Can They Really Teach Me How to Write?

Any new writer is inundated with what he or she can learn. We have writing books, writing classes, and the many, many blogs we can find with the click of a mouse. But — regardless of whether you think writers are born or made — can any of these things help us?

The easy, unhelpful answer is… maybe.

Sometimes writing advice is just what we need to hone our craft, but often it’s white noise, the multitude of the voices rendering a new writer helpless. The usefulness of writing advice depends on three things: the writer, the advice, and the person giving the advice.

The Advice

For advice to be useful, it must first be good. This might sound like something obvious, but there is a lot of bad advice out there. The best thing to do is to look for a specific topic. “How to Write a Book” is going to bring up a lot of stuff that you won’t leave. However, if you’re having trouble with tension or dialogue, those are good things to look for.

However, if they tell you that it’s a guaranteed method of doing something, I’ve found that it doesn’t usually work. There is no step-by-step process of writing other than “put words on paper.” Everyone has things that work for them, and it’s important to keep in mind that writing is a craft and an art.

It is a craft, though, which means that there are specific ways of doing certain things. Learn how to spell and learn at least intermediate grammar. You don’t have to be perfect, but we have the internet at our disposal. If you’re not sure about something, take five minutes to look it up.

In other words, be specific, but not formulaic. If the advice doesn’t make sense to you, then it probably won’t work for you. There is no magical formula for great writing. Just use what works for you; a lot of this will be trial and error.

The Professional

This is another hard one. Some writers can’t teach, and shouldn’t. Their methods exist only in their heads or they only work for those writers. Some teachers (especially if they’re editors or some other sort of professional) aren’t wonderful writers, but they understand what works or doesn’t work.

Voice is important to me, which is likely why I gravitate toward advice from the writers I read. If I don’t like how something is being said I often (for better or for worse) ignore it. I sure I’m starting to sound familiar, but use what works for you. If you don’t like a certain person, chances are you won’t like their method or advice either.

You, The Writer

Writing advice, like any other, is about how you take it. It’s like it was in school; if you’re not willing to learn, you won’t. Not everything will work for you, but if you dismiss everything out of hand that’s never going to work for you either. Many of these people have gone through the process of learning, so it doesn’t hurt to listen.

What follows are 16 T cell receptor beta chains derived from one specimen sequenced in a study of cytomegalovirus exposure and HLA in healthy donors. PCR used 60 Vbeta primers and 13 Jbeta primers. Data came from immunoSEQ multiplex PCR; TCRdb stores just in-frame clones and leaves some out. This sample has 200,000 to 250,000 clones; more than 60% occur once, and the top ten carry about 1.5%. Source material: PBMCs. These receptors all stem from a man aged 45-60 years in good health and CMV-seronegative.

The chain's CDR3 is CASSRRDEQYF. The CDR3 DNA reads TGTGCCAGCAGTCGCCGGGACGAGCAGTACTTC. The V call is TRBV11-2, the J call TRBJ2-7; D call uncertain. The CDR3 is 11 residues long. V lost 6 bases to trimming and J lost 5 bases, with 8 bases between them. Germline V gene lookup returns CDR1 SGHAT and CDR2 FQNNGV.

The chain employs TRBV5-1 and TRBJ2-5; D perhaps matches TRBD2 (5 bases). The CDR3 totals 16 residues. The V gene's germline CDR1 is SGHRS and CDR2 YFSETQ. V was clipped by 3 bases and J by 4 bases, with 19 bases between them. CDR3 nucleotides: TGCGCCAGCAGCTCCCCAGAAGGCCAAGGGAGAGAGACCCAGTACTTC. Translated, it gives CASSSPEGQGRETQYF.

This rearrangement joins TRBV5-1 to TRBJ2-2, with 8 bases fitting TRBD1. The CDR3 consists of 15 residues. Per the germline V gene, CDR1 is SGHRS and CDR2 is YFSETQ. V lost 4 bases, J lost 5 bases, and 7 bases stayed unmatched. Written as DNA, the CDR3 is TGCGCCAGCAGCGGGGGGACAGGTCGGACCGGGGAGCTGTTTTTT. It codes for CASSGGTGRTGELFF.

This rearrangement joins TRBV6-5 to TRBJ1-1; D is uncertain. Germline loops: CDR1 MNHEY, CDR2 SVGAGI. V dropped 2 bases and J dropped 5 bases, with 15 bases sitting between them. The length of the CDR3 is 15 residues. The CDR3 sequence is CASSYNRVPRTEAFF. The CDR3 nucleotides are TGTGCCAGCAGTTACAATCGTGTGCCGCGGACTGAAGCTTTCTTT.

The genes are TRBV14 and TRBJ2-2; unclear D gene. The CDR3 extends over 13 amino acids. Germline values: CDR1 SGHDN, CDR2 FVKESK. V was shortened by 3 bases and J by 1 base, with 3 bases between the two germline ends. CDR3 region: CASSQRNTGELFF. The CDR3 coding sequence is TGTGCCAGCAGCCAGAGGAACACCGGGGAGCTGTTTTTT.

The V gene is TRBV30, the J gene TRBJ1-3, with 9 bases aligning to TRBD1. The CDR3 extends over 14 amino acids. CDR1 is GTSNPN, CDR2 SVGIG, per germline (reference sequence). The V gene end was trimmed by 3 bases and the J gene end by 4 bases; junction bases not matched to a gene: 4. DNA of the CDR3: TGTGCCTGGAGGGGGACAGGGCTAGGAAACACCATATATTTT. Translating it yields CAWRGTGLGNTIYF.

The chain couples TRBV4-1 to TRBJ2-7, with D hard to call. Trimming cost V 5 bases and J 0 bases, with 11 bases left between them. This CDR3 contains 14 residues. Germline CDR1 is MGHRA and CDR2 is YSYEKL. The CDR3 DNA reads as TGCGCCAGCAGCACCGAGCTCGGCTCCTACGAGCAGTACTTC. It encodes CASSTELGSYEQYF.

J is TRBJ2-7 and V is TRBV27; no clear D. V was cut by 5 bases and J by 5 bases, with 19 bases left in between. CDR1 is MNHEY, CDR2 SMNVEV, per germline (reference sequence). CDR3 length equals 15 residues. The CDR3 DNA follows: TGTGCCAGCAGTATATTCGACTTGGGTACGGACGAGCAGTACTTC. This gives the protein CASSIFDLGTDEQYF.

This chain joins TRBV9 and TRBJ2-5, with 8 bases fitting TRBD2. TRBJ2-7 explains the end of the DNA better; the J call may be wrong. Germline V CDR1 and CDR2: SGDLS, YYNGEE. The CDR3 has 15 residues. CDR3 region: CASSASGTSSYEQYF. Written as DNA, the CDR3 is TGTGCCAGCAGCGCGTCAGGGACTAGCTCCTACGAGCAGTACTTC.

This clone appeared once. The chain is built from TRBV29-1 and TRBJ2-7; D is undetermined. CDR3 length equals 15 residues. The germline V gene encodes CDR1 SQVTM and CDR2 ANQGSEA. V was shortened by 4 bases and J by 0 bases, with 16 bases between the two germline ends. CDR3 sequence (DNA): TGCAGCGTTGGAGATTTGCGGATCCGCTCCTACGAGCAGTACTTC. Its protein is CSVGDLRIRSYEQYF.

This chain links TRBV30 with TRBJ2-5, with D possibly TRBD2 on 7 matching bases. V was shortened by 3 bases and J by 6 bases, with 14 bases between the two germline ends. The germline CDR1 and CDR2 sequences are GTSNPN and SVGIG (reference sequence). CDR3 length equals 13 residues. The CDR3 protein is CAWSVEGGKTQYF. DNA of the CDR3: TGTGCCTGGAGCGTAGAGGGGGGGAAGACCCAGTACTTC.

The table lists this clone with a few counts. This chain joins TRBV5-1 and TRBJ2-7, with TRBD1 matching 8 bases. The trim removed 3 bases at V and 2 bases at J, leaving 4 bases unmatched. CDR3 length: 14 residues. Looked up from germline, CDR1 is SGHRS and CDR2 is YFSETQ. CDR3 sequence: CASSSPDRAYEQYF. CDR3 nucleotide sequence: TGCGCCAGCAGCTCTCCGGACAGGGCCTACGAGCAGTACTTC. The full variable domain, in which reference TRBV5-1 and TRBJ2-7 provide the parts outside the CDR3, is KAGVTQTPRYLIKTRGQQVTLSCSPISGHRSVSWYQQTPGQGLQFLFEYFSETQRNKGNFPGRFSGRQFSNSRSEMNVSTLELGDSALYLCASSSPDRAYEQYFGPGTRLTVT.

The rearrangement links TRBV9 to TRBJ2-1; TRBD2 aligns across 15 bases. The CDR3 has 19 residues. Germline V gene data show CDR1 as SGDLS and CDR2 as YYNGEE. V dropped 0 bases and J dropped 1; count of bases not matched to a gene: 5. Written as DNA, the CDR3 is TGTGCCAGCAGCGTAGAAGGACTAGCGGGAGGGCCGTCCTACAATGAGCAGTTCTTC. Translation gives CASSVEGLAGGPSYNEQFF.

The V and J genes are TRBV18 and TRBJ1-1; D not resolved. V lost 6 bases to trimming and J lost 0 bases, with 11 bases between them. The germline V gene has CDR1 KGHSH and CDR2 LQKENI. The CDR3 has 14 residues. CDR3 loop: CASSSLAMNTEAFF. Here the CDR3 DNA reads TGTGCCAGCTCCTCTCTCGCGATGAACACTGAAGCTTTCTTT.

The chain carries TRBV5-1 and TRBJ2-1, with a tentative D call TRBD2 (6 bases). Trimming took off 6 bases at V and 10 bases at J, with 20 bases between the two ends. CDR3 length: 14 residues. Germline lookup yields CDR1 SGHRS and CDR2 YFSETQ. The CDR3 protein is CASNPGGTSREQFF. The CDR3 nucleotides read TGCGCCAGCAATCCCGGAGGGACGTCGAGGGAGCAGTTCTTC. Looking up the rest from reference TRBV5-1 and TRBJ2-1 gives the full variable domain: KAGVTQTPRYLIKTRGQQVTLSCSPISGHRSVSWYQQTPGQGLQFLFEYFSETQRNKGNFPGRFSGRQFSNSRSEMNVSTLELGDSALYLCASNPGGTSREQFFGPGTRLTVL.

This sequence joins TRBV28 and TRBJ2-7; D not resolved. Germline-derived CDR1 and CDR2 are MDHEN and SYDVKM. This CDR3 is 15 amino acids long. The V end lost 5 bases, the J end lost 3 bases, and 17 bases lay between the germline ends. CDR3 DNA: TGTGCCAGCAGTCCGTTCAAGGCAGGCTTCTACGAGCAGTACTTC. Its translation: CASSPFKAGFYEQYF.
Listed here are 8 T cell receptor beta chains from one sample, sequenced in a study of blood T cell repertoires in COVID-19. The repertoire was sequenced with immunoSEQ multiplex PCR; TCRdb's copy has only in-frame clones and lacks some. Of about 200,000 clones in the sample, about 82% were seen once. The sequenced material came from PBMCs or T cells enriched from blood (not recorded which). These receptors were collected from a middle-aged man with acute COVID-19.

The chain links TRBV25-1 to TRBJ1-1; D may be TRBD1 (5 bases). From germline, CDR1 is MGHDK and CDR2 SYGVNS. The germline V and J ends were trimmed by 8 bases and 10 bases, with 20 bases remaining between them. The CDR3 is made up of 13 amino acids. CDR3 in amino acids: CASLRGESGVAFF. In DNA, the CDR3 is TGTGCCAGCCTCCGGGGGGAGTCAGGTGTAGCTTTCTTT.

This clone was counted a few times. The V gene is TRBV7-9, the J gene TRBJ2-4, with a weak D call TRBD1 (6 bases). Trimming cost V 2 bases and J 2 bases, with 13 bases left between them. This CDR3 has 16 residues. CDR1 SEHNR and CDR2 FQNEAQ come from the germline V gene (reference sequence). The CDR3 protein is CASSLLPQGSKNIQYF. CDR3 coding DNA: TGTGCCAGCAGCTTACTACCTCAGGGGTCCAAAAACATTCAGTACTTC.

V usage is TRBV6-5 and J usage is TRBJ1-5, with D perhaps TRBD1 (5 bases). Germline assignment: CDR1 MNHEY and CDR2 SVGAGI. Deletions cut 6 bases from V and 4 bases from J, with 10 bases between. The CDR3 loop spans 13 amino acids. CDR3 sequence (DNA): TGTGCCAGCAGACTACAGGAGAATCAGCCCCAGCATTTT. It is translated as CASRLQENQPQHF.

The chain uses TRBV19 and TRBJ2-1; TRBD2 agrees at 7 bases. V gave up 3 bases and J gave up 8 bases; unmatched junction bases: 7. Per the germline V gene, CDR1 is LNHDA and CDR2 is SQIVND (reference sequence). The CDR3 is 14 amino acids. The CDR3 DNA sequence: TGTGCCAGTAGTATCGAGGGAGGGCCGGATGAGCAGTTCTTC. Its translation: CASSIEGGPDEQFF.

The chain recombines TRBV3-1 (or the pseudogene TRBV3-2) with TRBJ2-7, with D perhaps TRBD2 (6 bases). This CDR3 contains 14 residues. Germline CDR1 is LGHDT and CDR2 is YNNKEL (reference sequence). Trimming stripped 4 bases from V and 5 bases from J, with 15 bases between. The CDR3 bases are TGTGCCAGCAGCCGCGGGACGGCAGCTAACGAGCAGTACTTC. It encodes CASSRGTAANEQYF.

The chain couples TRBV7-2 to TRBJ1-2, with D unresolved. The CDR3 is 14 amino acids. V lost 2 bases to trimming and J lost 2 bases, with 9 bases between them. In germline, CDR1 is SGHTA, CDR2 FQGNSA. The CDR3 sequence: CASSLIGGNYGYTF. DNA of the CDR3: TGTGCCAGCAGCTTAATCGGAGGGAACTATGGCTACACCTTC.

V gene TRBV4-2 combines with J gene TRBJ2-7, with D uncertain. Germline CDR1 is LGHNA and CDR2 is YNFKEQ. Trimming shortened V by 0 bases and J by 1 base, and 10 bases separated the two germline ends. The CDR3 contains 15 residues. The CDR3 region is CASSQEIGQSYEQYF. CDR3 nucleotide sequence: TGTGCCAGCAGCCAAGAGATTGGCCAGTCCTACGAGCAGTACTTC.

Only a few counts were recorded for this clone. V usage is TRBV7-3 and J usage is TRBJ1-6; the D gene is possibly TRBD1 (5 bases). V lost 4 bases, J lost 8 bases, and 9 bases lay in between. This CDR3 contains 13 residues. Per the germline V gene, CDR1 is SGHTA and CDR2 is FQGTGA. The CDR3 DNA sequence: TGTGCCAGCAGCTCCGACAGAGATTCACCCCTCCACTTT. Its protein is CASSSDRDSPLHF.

That said, don’t take everything as gospel. They don’t know everything. Writing 500 words in the morning, and only 500 words — no more and no less — might work for some people, but I know I would lose my train of though if I stopped mid-sentence, or mid-paragraph (which I’ve done before). However, I also know that if I let my Muse run wild without any sort of deadline I’ll get maybe two stories a year. Not books, either, stories.

I’m going to say it again: use what works for you. Don’t bog yourself down with too much pre-writing research either. It’s a balm and a distraction. At one point you just need to write.

To close things up, here’s my favorite piece of writing advice from my favorite author, Neil Gaiman. It’s often just what I need to get working on my current piece.

Start at the beginning. Or, at least start somewhere: it may turn out to have been the beginning. Keep going to the end.

Do you read writing books or blogs? Do you have any good pieces of writing advice you’d like to share with us?



6 comments on “Can They Really Teach Me How to Write?

  1. a.j.gryphons says:

    Not quite true. There are some writers that are formulaic and it works for them. Roberts, Grishom, Koontz, King, etc.

    • b.h.quinn says:

      As far as I’m aware they created their formulas. I think it works if (a) that’s your genre (mystery especially), and (b) you’re the one who figured out what works for you and your audience.

      There’s also a difference between a formula and framework in my mind. Framework helps you learn how stories work, but a formula says that if you do this-and-that, you’ll become a bestseller. Maybe it’s the difference in expectation management and ease that differentiates them for me.

  2. There is no universal rule on how to write a good book or paper; except that one must be willing to write their ideas, share them with an audience, and revise as necessary. Also, I don’t think I’ve ever met a writer that gets it right the first time. Usually the person has to revise a draft because either they didn’t like how it came out or a certain editor vetoed the idea altogether.

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